The North Face advertises this jacket as being designed for winter climbing, and it will serve one well for this purpose as long as it fits properly. Despite being pretty warm, it is still lightweight, meaning it is a good piece for active people on cold days, but will need to be used as a warmth layer in conjunction with other outer garments if it is truly bone-chilling out or one is not moving frequently. This jacket will also serve for most other winter activities, such as skiing in a resort or backcountry.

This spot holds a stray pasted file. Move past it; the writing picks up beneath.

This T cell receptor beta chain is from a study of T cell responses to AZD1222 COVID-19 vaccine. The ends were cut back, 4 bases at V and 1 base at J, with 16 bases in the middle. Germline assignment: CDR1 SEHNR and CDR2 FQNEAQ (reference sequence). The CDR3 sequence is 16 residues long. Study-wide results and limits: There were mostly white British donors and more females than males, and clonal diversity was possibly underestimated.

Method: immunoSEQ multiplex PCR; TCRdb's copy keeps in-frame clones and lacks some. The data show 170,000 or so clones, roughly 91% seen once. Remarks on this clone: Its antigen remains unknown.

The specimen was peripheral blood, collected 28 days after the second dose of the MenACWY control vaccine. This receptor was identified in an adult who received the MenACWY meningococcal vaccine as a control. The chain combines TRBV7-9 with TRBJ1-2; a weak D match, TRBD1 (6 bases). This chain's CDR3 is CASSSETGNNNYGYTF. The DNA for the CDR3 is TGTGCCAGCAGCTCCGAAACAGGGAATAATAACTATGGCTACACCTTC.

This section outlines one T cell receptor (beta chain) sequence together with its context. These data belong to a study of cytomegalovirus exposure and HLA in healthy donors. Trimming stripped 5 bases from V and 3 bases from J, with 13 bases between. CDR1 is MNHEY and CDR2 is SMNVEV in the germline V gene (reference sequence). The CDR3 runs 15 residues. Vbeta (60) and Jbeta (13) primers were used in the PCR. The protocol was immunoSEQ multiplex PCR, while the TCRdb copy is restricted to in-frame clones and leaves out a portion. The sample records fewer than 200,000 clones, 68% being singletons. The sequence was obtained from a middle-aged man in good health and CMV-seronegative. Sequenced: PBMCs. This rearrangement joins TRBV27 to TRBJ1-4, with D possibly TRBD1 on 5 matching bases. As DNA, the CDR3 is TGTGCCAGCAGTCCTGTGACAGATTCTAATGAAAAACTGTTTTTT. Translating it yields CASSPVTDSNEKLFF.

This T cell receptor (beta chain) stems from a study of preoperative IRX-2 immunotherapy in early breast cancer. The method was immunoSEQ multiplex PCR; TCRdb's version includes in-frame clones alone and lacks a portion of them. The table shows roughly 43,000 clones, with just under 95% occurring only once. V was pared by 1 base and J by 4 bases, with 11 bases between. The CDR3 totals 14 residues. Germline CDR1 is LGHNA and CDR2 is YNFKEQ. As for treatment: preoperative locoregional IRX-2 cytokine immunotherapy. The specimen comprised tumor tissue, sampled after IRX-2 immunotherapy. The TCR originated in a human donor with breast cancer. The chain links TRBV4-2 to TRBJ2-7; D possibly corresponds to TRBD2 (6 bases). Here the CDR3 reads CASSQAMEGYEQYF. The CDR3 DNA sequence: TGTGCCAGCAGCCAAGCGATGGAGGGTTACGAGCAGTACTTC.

The Morph Hoodie retails for $279. This price seems to be about average for a lightweight down jacket, and since this one scores in the upper half of our overall ratings, we think it most likely presents a good value.
The one caveat is that it needs to fit well to get your money's worth, so be sure to wear it around a bit before chopping all those tags off.
With a solid warmth-to-weight ratio thanks to its responsibly sourced 800 fill-power down, The North Face Morph Hoodie is a good jacket to consider for winter active wear. Combined with a solid feature set, this jacket was one of the better ones in our review and comes at a fairly reasonable price. That said, the fit literally gave us fits, so we strongly recommend trying it on before purchasing.
— Andy Wellman